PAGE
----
The ACLU of Ohio is collecting complaints from inmates in Ohio through a new hotline and the organization is already pressing the state to play more of a role overseeing county and municipal jails through the coronavirus outbreak.
After just 24 hours, the civil rights organization has received 14 complaints from the new e-mail address. Combined with regular communications channels, the ACLU has about 30 coronavirus-related messages from Ohio’s jails and prisons.
“And so while our concern is everywhere, our biggest concerns lie not with Ohio prisons but with Ohio jails,” said the group’s chief lobbyist, Gary Daniels.
The complaints have focused on poor hygiene and a lack of isolation space for sick people at county and municipal jails across the state.
“It is quite clear that there are many jails, and I assume that we will learn about many more, that are entirely unequipped to deal with this problem,” Daniels said.
The ACLU of Ohio issued an open letter Wednesday with recommendations for policies at jails, along with other parts of the justice system.
While the state’s prisons are managed by the Ohio Department of Rehabilitation and Corrections (ORDC), there is no statewide authority managing county and municipal jails.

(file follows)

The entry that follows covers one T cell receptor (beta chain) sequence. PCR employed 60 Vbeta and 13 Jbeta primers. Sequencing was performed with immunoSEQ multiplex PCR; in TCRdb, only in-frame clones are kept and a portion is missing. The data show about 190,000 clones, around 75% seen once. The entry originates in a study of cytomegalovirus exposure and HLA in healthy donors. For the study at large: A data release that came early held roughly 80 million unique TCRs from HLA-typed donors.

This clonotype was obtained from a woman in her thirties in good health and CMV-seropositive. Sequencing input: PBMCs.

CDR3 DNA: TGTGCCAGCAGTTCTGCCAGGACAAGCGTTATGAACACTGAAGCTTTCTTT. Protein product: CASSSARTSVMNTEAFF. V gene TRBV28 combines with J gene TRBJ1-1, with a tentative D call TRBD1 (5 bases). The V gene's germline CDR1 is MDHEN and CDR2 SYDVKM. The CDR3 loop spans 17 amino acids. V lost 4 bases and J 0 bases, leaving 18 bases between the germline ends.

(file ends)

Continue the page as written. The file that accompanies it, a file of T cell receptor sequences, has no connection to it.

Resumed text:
The state’s prisons have enacted a series of measures meant to prevent an outbreak, including enhanced cleaning, screening all prisoners they enter prisons and suspending in-person visitation – to be replaced with phone or video calls instead.
“I mean what we're trying to do is to keep our operations as normal as we can while still keeping people safe and making ways for people to have communications with their loved ones,” said ODRC Director Annette Chambers-Smith.
According to Chambers-Smith, if any inmate is diagnosed with coronavirus or is under investigation, they would be quarantined in the prison’s infirmary. Any inmate sent from a county jail to prison who is ill upon arrival would be sent back to the jail.
Some local authorities, including Cuyahoga County, have begun clearing space for possible quarantine and put in enhanced hygiene policies.
ODRC has suspended regular jail inspections but will respond to complaints.
The governor’s office should step in and mandate procedures at all of Ohio’s jails, Daniels said.
“What you have is just dozens and dozens and dozens of jails, municipal and county, around the state of Ohio without any kind centralized authority that can issue and talk about best practices, issue mandates and do things of that sort,” Daniels said.
So far, no coronavirus cases have been reported in Ohio’s prisons.